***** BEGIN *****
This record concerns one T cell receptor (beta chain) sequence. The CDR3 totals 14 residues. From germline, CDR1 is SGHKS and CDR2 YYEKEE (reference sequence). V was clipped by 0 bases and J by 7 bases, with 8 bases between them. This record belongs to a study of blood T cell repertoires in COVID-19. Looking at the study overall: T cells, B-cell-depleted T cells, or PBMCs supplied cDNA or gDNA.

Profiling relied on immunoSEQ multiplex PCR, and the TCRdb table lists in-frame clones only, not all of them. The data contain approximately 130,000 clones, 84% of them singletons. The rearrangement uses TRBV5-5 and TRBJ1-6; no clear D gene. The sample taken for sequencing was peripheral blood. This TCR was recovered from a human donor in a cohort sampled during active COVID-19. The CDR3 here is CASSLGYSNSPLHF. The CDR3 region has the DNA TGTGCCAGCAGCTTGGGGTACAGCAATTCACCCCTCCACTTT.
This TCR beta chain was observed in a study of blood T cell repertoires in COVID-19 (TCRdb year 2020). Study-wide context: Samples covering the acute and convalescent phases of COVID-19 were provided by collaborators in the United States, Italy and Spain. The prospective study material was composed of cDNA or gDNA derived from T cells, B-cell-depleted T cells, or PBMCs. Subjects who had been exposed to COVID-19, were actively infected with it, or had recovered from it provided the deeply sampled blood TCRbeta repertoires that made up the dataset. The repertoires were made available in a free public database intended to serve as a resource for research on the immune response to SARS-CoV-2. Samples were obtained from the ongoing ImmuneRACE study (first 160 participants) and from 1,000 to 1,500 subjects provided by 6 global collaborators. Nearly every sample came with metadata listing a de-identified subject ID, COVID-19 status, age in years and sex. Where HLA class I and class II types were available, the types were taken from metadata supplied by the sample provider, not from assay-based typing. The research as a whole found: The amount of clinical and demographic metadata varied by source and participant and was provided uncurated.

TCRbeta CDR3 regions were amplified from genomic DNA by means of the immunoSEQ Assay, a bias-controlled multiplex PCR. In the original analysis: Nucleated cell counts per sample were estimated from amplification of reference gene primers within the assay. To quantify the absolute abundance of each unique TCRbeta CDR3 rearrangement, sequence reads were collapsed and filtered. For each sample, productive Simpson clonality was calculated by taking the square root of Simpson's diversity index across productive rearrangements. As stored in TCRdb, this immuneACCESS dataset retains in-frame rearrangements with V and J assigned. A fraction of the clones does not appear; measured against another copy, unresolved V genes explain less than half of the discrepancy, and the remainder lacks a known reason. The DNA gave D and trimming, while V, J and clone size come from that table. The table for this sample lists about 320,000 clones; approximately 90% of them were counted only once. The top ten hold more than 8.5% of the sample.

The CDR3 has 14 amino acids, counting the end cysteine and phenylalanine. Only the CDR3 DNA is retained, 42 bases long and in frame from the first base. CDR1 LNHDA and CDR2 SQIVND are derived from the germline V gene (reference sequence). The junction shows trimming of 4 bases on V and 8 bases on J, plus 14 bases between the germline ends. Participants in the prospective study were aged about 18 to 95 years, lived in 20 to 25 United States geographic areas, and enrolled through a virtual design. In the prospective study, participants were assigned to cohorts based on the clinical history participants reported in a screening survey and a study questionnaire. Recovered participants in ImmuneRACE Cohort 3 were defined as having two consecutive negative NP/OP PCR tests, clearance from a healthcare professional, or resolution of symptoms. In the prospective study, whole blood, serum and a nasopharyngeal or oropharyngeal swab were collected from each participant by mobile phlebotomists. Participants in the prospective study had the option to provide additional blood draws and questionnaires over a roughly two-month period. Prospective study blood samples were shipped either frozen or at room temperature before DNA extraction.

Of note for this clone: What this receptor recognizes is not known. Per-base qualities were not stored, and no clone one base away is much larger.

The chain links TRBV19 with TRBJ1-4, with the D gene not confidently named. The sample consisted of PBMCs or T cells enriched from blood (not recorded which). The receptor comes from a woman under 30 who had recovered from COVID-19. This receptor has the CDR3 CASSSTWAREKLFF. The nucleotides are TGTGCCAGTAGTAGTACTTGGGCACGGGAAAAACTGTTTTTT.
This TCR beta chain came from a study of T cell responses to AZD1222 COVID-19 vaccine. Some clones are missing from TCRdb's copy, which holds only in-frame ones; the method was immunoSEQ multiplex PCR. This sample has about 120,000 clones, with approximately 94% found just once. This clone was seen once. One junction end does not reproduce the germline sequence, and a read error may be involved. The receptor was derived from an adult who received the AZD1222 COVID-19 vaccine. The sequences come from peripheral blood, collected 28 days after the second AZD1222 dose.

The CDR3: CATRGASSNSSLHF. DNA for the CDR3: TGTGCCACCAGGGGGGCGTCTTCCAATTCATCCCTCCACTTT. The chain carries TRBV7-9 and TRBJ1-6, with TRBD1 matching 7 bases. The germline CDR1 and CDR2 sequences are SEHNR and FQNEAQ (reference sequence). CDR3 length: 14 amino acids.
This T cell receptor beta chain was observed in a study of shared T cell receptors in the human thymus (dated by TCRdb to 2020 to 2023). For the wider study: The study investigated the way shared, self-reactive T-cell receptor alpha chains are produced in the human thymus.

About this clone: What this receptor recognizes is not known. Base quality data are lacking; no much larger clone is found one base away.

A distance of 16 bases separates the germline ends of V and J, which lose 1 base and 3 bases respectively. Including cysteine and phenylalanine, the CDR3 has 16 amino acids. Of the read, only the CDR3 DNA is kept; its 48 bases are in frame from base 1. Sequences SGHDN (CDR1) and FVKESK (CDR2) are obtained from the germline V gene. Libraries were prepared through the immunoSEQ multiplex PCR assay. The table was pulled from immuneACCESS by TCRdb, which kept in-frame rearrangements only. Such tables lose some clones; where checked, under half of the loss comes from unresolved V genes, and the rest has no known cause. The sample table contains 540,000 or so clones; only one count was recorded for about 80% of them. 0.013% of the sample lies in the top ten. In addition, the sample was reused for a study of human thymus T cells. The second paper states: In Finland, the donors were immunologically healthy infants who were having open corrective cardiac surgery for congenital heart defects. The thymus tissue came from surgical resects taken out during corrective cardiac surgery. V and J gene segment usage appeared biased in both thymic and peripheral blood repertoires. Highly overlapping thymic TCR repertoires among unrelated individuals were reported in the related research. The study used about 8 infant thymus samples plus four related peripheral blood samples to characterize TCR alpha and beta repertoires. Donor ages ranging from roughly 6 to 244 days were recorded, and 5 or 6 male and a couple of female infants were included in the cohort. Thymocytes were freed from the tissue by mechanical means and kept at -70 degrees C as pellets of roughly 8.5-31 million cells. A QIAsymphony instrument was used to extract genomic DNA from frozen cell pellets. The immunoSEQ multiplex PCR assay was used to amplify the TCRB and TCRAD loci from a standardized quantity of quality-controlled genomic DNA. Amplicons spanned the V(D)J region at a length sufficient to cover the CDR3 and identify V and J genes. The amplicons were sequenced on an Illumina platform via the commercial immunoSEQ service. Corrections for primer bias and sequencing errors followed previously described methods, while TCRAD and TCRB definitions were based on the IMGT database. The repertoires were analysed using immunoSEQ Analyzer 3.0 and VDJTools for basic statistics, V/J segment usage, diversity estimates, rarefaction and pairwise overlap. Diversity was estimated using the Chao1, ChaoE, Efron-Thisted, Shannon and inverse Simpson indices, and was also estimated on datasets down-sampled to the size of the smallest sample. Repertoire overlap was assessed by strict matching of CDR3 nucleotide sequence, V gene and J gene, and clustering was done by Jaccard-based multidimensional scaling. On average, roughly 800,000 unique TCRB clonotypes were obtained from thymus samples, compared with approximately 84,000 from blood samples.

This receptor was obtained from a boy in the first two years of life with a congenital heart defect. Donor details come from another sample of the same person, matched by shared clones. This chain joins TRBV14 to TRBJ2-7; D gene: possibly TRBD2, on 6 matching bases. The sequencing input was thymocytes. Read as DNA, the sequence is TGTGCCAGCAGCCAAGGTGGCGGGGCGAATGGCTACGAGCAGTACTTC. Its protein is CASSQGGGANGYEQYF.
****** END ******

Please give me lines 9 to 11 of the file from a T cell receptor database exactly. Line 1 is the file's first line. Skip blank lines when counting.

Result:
The CDR3: CATRGASSNSSLHF. DNA for the CDR3: TGTGCCACCAGGGGGGCGTCTTCCAATTCATCCCTCCACTTT. The chain carries TRBV7-9 and TRBJ1-6, with TRBD1 matching 7 bases. The germline CDR1 and CDR2 sequences are SEHNR and FQNEAQ (reference sequence). CDR3 length: 14 amino acids.
This T cell receptor beta chain was observed in a study of shared T cell receptors in the human thymus (dated by TCRdb to 2020 to 2023). For the wider study: The study investigated the way shared, self-reactive T-cell receptor alpha chains are produced in the human thymus.

About this clone: What this receptor recognizes is not known. Base quality data are lacking; no much larger clone is found one base away.